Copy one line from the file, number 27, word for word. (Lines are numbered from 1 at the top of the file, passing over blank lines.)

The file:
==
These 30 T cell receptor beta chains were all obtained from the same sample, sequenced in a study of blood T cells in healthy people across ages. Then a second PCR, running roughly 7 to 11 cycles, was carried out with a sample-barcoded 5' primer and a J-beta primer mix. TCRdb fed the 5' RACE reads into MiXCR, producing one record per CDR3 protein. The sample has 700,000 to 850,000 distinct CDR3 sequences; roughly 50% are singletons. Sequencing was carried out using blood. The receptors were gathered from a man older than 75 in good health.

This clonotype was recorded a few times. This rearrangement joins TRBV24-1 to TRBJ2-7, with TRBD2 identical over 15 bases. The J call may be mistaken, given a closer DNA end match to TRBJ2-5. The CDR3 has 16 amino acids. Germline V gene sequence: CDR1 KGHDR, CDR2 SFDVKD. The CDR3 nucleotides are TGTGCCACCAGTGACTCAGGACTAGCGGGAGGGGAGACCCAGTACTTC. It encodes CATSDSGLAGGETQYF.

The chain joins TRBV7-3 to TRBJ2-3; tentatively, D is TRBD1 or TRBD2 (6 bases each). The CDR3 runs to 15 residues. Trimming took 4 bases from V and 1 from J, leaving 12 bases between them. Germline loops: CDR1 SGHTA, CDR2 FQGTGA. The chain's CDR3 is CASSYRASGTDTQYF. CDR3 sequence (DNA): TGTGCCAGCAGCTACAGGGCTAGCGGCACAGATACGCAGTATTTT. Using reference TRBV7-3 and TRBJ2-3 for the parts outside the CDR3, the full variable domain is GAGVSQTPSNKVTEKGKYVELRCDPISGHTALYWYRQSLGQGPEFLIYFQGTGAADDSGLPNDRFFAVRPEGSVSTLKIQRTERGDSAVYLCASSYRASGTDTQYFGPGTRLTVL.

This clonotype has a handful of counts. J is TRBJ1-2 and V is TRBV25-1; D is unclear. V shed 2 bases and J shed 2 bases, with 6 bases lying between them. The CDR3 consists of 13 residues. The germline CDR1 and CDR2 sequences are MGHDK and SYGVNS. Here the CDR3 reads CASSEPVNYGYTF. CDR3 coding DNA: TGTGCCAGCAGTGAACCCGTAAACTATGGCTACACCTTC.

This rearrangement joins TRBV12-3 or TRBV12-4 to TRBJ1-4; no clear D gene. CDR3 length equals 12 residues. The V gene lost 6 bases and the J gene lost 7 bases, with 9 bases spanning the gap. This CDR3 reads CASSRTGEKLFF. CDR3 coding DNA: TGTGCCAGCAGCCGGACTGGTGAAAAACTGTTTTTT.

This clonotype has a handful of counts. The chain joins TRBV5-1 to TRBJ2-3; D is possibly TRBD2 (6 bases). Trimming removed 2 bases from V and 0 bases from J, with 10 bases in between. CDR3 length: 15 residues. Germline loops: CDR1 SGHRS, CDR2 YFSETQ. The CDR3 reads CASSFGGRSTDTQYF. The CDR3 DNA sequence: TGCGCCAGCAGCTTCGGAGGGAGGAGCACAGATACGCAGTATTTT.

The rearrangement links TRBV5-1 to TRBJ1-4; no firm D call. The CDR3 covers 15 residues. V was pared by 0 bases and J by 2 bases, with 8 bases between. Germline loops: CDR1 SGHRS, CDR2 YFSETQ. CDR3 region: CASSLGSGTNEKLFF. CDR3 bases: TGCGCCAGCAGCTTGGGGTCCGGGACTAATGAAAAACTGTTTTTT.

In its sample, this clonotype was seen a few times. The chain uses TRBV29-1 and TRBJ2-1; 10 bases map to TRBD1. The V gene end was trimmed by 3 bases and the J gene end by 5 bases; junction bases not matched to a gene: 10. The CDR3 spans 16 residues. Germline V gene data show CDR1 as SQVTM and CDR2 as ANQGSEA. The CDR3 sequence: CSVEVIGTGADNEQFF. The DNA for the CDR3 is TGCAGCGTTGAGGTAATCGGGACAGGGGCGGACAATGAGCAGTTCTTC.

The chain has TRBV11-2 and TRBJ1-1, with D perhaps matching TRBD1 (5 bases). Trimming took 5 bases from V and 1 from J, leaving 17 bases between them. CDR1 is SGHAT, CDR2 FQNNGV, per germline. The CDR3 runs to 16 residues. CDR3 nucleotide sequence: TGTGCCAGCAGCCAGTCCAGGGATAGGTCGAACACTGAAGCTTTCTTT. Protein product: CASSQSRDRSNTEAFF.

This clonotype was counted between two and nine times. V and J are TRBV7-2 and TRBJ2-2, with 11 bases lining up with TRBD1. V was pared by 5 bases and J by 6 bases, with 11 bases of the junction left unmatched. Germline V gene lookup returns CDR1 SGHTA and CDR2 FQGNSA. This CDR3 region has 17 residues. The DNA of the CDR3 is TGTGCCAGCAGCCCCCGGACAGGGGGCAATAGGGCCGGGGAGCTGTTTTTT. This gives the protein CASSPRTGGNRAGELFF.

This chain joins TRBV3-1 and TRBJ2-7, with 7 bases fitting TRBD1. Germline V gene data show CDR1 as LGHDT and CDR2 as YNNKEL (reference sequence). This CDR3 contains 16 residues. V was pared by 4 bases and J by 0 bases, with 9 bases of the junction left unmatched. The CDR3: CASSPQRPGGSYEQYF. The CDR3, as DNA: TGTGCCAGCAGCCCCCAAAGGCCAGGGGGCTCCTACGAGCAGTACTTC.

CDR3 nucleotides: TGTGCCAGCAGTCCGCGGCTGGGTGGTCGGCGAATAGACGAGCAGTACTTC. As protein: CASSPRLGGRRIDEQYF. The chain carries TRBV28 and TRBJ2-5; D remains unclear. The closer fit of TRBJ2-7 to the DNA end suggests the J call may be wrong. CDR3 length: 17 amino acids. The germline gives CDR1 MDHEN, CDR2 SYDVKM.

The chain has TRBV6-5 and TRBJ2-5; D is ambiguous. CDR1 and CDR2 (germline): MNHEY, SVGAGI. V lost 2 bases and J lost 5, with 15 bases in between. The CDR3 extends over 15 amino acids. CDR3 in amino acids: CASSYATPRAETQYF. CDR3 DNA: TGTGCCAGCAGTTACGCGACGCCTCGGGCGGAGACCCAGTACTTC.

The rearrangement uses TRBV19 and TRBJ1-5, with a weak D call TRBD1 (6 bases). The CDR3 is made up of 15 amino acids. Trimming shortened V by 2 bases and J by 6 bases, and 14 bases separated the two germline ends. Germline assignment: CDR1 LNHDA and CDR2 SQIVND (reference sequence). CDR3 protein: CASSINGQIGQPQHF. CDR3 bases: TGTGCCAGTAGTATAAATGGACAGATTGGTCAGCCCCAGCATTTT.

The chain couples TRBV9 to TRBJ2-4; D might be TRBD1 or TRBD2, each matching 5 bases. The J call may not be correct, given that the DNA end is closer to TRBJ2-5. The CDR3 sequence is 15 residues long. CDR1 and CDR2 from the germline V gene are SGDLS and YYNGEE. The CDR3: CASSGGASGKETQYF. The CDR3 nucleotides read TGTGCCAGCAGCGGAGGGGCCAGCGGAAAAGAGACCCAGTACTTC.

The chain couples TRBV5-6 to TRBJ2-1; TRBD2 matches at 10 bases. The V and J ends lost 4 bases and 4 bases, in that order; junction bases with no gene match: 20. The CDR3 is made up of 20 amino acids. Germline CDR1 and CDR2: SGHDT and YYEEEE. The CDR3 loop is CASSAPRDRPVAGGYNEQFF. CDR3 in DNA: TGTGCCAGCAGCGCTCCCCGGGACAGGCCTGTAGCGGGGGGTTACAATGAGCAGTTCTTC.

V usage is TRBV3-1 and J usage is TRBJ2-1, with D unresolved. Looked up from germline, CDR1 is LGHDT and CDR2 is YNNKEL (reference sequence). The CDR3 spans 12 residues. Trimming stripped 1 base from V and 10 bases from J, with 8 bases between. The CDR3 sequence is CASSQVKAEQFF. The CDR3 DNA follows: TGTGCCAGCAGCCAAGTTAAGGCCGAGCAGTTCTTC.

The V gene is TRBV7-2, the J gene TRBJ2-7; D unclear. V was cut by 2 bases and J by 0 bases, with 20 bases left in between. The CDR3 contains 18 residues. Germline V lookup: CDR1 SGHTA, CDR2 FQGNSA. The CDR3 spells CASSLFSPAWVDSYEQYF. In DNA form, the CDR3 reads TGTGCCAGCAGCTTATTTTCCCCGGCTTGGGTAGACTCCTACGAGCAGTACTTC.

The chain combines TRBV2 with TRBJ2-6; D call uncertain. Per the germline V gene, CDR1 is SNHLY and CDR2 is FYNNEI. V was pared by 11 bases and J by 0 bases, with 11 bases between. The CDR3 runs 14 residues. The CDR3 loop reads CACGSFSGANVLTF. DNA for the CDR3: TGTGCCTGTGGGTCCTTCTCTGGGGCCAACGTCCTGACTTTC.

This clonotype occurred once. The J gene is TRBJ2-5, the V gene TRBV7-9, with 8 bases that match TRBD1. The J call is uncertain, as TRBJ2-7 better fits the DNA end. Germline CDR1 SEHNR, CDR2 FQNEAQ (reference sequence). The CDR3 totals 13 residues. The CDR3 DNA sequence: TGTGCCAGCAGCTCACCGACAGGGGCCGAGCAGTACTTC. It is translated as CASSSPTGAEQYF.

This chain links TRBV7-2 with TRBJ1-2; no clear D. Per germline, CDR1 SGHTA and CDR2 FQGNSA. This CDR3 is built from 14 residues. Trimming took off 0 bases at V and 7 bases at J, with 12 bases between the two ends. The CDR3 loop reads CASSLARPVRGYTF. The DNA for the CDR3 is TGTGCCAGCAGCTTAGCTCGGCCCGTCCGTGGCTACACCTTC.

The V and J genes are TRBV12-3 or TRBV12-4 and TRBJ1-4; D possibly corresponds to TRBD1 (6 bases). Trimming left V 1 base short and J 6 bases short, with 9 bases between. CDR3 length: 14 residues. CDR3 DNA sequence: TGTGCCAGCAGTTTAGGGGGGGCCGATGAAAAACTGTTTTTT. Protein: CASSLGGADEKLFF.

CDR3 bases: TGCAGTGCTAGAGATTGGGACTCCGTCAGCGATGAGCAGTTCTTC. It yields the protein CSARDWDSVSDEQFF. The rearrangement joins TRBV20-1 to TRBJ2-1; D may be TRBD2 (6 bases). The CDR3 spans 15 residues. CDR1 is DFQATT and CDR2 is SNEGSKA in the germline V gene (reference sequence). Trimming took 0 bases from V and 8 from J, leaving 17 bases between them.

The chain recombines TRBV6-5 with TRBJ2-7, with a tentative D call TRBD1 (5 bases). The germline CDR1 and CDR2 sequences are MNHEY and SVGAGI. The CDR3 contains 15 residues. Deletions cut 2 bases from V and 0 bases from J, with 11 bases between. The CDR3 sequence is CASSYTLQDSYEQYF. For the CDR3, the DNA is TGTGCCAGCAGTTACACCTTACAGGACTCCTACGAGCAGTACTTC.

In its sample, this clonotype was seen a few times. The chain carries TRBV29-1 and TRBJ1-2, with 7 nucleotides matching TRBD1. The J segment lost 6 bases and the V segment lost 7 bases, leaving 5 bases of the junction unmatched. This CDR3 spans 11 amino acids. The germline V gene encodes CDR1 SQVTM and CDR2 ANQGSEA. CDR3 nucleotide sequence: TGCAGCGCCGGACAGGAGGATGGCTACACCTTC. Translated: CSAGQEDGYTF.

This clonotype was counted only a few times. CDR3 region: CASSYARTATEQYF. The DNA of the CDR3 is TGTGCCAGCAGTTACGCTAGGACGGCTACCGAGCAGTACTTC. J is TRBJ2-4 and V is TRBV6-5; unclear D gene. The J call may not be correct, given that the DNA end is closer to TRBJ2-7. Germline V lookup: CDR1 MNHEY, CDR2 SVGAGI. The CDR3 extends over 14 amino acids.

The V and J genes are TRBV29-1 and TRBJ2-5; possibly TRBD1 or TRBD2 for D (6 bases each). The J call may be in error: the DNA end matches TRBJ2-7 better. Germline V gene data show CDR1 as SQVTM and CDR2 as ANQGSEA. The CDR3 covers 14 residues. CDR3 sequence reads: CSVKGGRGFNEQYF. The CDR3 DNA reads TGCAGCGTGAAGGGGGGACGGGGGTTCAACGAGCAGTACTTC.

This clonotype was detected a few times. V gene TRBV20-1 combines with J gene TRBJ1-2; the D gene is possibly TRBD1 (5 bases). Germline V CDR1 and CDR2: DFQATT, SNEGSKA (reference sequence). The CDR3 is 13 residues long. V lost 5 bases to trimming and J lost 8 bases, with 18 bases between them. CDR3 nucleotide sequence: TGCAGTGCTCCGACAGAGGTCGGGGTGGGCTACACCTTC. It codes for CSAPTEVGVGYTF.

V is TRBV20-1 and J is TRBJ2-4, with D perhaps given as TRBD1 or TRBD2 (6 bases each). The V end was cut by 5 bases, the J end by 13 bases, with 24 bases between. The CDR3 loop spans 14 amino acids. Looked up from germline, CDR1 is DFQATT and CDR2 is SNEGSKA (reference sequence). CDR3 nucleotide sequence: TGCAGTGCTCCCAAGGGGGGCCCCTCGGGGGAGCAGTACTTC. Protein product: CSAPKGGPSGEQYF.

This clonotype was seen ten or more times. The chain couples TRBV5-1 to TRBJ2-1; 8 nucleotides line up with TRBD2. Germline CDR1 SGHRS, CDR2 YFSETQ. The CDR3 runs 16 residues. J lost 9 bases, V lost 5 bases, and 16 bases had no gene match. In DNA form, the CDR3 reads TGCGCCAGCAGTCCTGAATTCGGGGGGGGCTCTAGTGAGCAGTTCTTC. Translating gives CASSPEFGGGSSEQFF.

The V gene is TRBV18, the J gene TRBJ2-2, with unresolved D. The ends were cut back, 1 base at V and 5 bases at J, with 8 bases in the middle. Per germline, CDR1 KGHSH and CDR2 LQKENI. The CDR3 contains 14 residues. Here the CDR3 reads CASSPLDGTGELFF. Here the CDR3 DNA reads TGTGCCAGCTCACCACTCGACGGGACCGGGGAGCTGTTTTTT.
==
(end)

The V and J genes are TRBV29-1 and TRBJ2-5; possibly TRBD1 or TRBD2 for D (6 bases each). The J call may be in error: the DNA end matches TRBJ2-7 better. Germline V gene data show CDR1 as SQVTM and CDR2 as ANQGSEA. The CDR3 covers 14 residues. CDR3 sequence reads: CSVKGGRGFNEQYF. The CDR3 DNA reads TGCAGCGTGAAGGGGGGACGGGGGTTCAACGAGCAGTACTTC.